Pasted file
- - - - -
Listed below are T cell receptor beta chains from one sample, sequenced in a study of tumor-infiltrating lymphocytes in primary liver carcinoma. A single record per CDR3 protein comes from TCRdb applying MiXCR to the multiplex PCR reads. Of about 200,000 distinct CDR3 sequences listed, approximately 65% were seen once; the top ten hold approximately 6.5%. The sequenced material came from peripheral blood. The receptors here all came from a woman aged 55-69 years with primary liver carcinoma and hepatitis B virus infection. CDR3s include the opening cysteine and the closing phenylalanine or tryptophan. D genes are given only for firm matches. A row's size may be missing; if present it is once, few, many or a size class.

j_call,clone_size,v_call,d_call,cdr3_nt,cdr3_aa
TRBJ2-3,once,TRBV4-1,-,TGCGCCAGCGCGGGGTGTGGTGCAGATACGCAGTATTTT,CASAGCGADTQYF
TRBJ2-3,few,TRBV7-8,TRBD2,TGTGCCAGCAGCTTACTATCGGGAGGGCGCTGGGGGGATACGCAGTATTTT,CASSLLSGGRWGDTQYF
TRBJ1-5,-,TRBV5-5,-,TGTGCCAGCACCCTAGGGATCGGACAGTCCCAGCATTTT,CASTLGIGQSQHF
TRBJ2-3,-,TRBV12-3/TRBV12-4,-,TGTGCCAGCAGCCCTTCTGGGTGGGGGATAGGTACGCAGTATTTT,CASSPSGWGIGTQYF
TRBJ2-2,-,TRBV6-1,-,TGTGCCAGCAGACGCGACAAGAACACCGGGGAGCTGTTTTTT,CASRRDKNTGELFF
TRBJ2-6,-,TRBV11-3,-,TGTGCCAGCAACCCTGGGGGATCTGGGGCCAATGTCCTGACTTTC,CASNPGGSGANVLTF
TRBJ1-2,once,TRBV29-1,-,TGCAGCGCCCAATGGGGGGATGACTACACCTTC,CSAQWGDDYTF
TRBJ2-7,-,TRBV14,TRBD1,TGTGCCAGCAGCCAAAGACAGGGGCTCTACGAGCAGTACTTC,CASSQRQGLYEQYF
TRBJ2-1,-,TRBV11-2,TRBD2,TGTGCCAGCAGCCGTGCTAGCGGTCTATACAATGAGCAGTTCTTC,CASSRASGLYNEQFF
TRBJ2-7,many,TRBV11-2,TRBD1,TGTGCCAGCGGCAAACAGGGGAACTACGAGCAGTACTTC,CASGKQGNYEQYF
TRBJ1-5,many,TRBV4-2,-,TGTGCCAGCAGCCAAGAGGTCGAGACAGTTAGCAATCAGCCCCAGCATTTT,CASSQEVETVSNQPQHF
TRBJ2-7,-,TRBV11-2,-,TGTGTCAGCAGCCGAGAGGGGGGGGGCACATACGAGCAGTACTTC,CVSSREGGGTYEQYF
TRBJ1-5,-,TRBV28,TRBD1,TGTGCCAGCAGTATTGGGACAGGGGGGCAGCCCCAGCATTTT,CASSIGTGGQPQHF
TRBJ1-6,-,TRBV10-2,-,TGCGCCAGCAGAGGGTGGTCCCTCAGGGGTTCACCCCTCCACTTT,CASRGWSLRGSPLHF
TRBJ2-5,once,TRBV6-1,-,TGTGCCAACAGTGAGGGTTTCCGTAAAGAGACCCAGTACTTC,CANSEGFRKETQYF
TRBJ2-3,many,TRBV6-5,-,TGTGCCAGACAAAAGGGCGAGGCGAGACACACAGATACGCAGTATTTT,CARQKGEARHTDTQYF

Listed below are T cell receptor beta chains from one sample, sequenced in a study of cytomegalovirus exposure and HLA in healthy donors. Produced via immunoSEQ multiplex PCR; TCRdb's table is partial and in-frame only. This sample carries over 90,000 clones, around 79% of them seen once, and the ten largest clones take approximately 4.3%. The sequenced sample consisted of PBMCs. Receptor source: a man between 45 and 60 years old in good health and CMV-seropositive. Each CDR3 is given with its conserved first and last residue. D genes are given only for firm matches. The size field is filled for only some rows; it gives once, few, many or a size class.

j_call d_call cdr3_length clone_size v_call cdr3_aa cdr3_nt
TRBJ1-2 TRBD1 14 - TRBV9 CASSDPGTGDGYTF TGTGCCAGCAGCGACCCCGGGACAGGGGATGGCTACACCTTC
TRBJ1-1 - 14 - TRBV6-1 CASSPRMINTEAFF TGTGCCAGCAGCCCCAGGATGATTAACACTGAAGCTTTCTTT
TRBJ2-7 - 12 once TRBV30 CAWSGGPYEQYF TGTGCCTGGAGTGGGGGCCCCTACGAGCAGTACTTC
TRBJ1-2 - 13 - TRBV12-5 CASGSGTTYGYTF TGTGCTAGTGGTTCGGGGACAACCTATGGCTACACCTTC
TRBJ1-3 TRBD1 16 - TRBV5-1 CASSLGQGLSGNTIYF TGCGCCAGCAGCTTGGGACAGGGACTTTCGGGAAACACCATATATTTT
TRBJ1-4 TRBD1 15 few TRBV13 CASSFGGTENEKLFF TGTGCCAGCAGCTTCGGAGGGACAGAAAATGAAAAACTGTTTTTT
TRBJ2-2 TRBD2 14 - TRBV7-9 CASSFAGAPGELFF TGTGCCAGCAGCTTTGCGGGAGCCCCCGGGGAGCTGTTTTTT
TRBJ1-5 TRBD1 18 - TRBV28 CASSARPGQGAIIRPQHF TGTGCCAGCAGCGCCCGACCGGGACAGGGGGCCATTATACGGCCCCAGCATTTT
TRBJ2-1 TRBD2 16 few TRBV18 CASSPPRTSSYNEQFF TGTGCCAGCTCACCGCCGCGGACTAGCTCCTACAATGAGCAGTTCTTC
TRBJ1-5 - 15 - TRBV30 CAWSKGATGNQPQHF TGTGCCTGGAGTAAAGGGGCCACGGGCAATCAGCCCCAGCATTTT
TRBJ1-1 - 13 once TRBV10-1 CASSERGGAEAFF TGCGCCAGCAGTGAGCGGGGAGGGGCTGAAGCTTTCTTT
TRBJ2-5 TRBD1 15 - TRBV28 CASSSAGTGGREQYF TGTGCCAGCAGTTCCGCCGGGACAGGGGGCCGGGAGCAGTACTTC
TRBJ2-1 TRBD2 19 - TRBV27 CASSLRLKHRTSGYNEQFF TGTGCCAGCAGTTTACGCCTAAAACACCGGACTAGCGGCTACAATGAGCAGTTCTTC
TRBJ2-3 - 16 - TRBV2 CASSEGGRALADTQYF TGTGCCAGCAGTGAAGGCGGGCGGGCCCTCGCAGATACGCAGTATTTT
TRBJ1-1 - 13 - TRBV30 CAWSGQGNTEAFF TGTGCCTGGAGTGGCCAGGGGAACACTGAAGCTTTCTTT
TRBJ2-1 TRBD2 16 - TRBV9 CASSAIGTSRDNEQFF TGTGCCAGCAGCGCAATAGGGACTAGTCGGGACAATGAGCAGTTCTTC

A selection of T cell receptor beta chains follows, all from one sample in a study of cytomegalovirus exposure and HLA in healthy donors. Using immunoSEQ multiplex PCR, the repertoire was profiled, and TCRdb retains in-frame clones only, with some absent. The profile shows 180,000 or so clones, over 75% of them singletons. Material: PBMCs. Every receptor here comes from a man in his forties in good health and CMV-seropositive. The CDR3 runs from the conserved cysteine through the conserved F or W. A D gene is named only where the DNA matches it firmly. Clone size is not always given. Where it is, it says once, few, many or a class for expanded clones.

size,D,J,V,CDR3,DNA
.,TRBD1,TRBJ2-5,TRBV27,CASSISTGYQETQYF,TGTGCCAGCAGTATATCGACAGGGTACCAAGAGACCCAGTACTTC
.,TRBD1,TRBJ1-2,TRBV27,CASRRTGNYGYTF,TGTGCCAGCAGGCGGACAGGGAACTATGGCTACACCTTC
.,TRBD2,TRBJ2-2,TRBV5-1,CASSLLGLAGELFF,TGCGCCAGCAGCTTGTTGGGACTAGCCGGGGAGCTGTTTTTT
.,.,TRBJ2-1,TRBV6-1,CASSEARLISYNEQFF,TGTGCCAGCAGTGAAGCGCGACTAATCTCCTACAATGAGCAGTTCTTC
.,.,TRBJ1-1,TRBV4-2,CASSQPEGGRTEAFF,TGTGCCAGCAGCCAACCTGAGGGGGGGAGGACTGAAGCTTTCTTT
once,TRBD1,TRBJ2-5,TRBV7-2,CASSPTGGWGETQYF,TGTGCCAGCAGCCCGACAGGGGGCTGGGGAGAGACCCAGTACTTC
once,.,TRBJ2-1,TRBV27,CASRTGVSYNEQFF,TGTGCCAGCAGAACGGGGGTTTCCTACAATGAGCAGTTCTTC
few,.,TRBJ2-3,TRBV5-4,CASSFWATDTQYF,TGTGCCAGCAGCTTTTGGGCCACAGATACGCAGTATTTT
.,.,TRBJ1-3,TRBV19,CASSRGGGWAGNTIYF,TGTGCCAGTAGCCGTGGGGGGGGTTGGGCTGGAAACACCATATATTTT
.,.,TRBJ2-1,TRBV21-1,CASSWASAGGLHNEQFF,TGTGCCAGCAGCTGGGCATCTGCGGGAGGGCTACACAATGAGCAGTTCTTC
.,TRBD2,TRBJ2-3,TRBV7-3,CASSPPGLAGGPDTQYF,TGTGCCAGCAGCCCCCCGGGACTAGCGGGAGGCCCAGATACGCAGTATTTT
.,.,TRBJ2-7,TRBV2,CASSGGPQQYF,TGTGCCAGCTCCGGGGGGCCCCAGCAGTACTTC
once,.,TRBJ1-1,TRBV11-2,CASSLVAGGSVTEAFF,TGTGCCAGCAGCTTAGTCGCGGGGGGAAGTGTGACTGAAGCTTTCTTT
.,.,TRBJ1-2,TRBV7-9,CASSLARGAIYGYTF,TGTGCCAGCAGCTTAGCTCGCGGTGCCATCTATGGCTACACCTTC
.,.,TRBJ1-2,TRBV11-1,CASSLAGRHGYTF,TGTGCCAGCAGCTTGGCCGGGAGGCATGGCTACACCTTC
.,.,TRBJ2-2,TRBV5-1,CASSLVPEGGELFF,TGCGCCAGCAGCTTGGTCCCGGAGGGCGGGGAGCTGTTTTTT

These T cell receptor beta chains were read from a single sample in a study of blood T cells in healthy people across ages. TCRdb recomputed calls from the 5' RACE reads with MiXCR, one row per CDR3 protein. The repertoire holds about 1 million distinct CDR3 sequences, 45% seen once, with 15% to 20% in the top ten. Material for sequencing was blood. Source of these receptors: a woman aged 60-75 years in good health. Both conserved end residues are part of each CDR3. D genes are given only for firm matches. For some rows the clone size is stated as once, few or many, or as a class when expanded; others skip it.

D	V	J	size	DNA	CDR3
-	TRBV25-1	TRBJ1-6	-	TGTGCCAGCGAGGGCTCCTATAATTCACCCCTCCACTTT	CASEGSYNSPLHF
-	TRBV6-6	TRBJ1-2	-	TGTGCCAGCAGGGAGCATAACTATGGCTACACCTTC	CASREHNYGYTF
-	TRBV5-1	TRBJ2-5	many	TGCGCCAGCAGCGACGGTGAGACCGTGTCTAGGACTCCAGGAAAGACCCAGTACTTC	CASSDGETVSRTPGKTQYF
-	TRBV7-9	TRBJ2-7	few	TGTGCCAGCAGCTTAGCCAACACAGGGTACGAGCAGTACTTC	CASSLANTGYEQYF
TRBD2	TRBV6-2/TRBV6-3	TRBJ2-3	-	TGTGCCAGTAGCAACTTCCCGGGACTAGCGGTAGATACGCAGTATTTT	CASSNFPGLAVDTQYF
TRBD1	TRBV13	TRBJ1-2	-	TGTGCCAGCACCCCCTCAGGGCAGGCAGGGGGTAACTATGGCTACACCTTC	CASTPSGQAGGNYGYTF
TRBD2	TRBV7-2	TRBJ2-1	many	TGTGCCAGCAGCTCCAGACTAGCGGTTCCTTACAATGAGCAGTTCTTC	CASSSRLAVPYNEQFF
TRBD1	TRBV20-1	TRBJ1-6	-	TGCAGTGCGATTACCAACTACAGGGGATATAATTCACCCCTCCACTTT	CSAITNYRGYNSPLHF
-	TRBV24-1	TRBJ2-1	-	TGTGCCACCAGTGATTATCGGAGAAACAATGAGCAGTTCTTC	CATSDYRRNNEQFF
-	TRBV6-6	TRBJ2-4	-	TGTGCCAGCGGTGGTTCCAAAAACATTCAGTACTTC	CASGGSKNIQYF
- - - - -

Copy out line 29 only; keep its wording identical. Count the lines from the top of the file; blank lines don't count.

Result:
TRBJ2-1 TRBD2 16 few TRBV18 CASSPPRTSSYNEQFF TGTGCCAGCTCACCGCCGCGGACTAGCTCCTACAATGAGCAGTTCTTC